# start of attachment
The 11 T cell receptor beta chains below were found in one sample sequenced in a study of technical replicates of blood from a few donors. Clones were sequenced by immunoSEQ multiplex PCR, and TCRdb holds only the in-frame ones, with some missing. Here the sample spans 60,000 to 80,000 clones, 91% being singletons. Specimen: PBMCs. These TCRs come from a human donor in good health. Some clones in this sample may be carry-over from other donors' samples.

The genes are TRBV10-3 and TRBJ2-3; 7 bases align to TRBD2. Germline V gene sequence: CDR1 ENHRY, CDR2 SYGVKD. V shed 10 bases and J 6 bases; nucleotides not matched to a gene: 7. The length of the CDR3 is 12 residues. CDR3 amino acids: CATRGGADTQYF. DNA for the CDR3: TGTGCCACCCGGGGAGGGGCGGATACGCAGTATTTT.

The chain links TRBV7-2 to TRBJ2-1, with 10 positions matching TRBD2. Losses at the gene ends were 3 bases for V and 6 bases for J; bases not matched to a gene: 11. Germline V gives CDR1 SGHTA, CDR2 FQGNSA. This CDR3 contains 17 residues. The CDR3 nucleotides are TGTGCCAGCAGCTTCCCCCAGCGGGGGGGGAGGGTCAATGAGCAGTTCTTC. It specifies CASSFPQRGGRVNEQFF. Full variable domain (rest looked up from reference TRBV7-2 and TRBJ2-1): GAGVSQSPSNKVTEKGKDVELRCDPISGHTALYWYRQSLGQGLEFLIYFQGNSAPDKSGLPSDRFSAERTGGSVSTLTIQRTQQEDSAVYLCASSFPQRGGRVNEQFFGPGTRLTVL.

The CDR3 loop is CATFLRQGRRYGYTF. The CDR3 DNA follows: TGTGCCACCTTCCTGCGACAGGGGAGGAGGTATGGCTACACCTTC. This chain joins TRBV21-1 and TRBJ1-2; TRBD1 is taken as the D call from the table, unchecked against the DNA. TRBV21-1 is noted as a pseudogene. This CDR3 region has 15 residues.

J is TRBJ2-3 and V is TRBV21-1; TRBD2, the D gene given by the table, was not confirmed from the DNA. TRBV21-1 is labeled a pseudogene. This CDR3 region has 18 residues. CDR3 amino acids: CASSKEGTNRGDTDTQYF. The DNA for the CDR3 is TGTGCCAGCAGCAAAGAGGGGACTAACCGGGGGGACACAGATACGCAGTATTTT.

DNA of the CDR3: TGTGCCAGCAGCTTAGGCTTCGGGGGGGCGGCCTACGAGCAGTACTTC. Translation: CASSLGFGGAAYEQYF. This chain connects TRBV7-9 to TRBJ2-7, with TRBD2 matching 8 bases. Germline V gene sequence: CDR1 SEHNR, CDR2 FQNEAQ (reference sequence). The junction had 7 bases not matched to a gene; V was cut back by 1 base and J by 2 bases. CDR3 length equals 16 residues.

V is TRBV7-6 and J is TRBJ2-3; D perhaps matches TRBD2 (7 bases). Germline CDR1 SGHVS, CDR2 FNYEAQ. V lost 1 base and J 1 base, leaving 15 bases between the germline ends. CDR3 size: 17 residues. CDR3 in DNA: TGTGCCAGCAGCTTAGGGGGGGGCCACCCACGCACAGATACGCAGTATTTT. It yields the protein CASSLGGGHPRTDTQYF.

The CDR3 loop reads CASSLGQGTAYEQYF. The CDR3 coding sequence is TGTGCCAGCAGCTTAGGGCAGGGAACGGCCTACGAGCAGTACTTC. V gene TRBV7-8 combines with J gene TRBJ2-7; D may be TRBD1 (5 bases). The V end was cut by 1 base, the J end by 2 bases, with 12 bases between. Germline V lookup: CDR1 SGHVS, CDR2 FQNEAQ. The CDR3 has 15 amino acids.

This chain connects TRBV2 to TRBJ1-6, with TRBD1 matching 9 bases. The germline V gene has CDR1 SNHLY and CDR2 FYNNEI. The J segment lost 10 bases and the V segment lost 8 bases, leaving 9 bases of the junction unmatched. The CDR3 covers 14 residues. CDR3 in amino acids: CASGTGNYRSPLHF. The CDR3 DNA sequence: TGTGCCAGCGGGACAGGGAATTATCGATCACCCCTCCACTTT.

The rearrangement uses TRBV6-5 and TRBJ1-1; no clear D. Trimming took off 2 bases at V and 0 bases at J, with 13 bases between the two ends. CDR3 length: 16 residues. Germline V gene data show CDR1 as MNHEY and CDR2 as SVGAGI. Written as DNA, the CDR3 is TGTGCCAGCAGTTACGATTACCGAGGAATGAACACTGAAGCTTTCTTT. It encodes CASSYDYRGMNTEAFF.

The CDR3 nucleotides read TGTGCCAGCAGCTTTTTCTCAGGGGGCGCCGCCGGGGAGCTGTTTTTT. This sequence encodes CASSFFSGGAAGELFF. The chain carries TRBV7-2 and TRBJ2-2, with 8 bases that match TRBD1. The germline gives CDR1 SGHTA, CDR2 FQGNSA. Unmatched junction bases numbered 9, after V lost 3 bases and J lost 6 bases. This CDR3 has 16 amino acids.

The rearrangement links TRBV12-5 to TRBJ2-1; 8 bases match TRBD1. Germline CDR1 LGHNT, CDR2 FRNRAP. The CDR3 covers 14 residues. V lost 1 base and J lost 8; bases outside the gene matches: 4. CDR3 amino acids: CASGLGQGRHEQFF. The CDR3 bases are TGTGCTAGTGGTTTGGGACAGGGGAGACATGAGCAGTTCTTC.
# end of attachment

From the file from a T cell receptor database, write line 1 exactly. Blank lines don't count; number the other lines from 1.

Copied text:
The 11 T cell receptor beta chains below were found in one sample sequenced in a study of technical replicates of blood from a few donors. Clones were sequenced by immunoSEQ multiplex PCR, and TCRdb holds only the in-frame ones, with some missing. Here the sample spans 60,000 to 80,000 clones, 91% being singletons. Specimen: PBMCs. These TCRs come from a human donor in good health. Some clones in this sample may be carry-over from other donors' samples.